Review: Brand New Ancients

Brand New Ancients is a modern day myth, which casts the imperfect gods as everyday city-dwellers whose lives intertwine under the watchful eye of performance poet, Kate Tempest. Accompanied by a live band including a tuba, cello and violin, Tempest takes the audience on a journey with words that fuse the raw personal perspective seen in her poetry with the diverse voices of her characters.

As a performance, Tempest’s new project merges the emotional intensity of a spoken word night with the relaxed atmosphere of a gig, but her storytelling is purely theatrical. Although there are no actors onstage, the poet paints a vivid picture of two families whose lives collide through a passionate affair and an illegitimate child. Characters disappear and reemerge, grow gradually older and embody the pulsating energy of the city as Tempest breathes warm life into their words.

Delivered in the BAC’s Council Chamber and contrasting a stuffy courtroom atmosphere with the endearing imperfection of Tempest’s characters, Brand New Ancients bridges the gap between street and stage, weaving a complex web that at times leaves the poet herself bemused as she breaks her flow to utter interjections of “Stay with it!” Don’t be fooled that these mistakes are an indication of ineptitude – on the contrary, they are an integral part of Tempest’s persona, helping her win the audience’s trust with glints of vulnerability and good-natured humour.

The fast-paced narrative is regularly broken by musical interludes, notably an impressive drum solo by Kwake Bass, during which Tempest takes a seat upstage and closes her eyes, nodding along to the music as though alone in her bedroom. The original score, composed by Nell Catchpole, is well-suited to accompany this epic spoken word performance, although at times it was a little frustrating to have the enthralling tale interrupted by the band (Raven Bush, Joanne Gibson, Natasha Zielazinski, Kwake Bass). I couldn’t help feeling that I would have enjoyed the breaks from the poet’s melodic voice a lot less had she not been visibly immersed in the music.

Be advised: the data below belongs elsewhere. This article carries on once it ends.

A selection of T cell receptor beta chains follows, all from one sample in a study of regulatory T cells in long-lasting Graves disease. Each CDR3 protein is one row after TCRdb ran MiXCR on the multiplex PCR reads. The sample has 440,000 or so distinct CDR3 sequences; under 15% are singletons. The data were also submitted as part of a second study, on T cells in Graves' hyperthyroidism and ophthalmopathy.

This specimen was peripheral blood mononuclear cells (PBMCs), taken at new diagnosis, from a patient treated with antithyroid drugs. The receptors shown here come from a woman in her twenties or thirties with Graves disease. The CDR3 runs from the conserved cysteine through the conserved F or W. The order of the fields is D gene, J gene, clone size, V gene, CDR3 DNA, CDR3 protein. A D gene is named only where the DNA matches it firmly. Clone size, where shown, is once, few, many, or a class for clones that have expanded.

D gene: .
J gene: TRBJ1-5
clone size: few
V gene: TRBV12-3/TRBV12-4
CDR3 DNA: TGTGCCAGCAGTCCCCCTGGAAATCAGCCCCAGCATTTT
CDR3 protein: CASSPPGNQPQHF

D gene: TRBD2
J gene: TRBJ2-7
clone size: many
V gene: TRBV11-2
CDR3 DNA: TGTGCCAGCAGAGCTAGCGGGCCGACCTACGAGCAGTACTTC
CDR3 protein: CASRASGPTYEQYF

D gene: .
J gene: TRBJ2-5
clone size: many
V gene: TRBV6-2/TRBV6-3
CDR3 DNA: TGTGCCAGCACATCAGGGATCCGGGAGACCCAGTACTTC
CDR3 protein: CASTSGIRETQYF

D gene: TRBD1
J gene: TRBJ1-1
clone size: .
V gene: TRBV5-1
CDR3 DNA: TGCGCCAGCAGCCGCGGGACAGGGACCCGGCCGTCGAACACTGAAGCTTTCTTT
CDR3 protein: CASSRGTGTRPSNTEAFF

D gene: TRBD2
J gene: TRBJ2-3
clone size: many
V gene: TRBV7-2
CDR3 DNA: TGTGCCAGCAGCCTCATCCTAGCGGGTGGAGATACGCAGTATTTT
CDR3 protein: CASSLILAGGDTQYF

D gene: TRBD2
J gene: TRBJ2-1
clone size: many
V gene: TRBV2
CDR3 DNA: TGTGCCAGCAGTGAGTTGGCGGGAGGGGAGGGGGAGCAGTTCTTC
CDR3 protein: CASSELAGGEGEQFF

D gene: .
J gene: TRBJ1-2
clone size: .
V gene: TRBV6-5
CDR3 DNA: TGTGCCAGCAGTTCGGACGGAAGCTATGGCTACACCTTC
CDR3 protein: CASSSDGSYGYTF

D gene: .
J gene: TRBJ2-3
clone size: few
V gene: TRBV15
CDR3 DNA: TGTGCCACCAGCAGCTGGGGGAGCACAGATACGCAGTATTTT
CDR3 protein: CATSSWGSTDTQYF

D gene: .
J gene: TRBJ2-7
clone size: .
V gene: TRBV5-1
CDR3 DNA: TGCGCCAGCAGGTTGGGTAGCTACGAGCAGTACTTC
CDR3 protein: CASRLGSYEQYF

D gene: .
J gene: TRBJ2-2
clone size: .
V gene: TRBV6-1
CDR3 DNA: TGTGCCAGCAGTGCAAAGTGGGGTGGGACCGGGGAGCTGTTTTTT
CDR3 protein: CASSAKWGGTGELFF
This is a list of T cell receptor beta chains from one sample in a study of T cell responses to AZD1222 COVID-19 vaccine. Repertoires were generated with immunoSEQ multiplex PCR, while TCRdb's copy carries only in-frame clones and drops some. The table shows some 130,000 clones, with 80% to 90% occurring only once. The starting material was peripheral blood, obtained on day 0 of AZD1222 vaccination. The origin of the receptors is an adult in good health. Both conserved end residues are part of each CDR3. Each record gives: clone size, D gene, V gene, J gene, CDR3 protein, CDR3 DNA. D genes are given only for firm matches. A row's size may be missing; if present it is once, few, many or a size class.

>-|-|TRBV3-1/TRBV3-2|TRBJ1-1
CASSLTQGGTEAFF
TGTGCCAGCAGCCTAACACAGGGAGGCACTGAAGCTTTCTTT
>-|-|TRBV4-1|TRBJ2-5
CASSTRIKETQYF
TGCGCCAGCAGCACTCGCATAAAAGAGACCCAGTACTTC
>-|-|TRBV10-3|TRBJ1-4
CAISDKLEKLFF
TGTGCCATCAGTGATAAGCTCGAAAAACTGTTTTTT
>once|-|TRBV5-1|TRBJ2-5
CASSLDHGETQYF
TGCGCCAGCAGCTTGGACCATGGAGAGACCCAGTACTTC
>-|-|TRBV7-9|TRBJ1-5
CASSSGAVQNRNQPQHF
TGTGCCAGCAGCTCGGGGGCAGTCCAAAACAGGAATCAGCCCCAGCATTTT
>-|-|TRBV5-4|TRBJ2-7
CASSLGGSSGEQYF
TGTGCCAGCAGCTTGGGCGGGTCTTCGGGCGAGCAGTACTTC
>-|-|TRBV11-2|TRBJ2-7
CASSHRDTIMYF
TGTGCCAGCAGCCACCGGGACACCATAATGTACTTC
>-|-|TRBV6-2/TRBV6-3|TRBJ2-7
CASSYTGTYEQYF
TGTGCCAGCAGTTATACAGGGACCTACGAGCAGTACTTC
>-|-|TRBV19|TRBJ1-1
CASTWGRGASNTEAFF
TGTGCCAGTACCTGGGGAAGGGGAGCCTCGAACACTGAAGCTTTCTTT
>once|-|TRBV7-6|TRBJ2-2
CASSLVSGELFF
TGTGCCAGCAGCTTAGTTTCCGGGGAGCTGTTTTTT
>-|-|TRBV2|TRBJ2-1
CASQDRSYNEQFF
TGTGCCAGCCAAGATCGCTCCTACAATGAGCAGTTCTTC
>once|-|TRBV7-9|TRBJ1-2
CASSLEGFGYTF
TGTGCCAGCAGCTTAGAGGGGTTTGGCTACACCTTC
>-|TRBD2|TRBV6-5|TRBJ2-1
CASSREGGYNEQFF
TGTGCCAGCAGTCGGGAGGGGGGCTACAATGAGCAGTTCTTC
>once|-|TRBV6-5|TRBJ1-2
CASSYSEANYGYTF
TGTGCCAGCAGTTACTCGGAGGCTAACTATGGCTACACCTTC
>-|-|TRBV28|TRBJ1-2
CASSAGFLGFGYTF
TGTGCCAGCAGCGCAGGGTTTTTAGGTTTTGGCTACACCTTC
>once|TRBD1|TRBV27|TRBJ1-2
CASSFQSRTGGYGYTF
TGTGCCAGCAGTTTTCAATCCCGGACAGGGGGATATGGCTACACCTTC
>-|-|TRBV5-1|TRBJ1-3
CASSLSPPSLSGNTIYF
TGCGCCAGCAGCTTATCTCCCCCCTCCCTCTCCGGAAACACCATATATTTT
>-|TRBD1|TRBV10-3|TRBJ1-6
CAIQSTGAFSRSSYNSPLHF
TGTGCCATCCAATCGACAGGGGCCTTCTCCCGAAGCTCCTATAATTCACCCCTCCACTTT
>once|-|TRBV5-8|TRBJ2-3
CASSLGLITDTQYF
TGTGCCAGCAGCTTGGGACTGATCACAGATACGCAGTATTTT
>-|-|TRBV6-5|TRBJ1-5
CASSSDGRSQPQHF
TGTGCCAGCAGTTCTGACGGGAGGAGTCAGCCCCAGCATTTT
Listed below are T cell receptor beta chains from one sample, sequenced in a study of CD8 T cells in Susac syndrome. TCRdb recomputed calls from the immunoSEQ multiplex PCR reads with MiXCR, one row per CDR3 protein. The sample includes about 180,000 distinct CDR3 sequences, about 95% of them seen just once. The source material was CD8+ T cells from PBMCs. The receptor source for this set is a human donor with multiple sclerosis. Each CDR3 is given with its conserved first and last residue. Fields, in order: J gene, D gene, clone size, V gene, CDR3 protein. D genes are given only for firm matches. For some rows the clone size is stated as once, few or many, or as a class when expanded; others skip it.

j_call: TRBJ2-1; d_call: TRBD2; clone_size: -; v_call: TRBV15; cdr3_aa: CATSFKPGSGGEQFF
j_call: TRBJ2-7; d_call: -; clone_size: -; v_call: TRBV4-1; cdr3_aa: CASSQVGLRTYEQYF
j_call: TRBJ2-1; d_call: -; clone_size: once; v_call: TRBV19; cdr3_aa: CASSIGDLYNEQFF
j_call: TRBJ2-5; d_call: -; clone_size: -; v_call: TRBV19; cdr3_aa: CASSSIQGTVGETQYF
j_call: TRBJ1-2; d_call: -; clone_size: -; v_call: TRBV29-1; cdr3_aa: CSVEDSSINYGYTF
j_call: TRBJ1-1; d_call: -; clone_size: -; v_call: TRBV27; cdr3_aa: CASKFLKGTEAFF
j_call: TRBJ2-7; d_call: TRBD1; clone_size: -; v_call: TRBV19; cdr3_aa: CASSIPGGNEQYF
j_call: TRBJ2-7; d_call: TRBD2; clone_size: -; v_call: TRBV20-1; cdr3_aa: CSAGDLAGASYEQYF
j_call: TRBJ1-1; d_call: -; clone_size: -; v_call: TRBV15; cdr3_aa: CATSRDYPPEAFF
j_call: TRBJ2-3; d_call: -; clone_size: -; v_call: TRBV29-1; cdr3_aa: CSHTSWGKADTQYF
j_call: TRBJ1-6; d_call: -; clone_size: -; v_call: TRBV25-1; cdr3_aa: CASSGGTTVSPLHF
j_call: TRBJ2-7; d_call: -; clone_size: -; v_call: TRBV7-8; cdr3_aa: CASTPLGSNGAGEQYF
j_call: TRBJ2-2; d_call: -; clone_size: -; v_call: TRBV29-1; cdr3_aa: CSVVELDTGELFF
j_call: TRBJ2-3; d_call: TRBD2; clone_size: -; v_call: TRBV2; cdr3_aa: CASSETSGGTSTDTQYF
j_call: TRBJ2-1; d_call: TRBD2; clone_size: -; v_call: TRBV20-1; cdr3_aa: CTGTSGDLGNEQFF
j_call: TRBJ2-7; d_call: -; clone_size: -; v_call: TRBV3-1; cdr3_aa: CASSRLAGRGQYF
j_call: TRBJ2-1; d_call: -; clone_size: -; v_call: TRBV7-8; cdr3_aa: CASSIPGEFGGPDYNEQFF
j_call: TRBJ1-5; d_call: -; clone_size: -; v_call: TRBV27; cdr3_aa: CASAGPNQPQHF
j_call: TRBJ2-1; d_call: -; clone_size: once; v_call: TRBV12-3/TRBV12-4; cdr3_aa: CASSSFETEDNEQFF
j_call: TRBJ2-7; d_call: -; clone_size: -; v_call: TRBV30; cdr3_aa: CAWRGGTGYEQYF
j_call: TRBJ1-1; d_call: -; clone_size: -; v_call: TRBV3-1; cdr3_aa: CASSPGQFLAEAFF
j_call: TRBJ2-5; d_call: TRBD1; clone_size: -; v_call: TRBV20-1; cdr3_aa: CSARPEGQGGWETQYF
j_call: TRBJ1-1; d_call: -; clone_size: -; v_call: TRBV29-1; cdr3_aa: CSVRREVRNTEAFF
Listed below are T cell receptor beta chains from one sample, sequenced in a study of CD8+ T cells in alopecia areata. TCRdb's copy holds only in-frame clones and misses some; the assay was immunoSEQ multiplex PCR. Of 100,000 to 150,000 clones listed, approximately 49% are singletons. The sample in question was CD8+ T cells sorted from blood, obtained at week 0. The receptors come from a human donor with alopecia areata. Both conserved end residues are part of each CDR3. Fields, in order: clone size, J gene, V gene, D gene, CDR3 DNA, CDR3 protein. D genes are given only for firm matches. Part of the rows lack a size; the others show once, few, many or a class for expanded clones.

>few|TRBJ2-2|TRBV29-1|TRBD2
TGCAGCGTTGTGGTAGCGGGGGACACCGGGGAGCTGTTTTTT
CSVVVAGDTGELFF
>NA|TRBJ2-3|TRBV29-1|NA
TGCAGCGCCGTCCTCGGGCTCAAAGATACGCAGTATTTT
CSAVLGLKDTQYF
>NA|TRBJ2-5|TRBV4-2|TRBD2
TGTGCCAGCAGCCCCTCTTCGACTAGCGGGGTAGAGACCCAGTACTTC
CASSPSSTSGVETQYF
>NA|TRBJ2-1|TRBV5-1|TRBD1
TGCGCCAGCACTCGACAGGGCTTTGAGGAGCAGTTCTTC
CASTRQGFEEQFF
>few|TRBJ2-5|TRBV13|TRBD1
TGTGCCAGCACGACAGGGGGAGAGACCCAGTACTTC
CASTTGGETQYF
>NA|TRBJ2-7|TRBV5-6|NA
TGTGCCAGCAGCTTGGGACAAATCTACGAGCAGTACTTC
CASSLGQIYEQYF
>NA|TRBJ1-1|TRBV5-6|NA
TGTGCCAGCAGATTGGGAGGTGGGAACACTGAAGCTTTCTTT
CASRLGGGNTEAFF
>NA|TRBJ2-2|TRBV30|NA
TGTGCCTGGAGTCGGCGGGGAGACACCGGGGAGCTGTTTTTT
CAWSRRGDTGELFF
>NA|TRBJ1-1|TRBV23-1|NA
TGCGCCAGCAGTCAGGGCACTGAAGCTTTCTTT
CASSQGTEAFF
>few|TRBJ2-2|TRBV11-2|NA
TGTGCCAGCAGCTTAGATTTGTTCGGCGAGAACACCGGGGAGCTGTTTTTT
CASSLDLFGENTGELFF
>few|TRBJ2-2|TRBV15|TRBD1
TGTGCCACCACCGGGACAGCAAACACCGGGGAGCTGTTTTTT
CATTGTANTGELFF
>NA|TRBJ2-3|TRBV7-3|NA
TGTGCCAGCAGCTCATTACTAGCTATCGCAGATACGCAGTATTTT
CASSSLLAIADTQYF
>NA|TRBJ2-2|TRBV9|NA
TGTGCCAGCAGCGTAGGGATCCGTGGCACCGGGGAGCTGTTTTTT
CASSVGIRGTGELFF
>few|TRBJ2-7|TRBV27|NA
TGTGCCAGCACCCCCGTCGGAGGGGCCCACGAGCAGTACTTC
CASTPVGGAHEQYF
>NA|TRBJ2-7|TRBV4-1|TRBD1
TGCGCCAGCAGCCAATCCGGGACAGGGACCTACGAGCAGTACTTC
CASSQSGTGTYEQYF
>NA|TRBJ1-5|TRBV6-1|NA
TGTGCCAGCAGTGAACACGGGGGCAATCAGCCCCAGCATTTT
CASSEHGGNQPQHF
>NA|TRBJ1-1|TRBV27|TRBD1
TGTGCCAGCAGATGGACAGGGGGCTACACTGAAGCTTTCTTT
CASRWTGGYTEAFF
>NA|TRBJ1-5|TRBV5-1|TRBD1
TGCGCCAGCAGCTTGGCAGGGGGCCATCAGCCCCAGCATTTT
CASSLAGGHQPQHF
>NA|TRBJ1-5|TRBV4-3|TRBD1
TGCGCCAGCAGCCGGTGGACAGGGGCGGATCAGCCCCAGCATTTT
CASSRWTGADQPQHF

Despite lasting over an hour, the performance loses none of its vibrancy as it hurtles towards a dramatic climax. The ending is rather abrupt, prompting an involuntary intake of breath during the blackout as the audience pauses, no doubt hoping the performance will continue. Greeted with a deserved standing ovation, Tempest interrupts her applause with a double thumbs up and an acknowledgement of her band. As a performer she is graciously humble, as a wordsmith she is stylishly skilled, but above all, Tempest’s storytelling makes me feel like a wide-eyed child before bedtime begging for just one more tale.

Brand New Ancients is playing at Battersea Arts Centre until 22 September. For more information and tickets please see the BAC website. Image by Tom Pandé.


Harriet Thompson

Harriet is an English Literature undergraduate living in East London. She has a particular interest in immersive theatre and is currently working with performance collective, Into The Trap.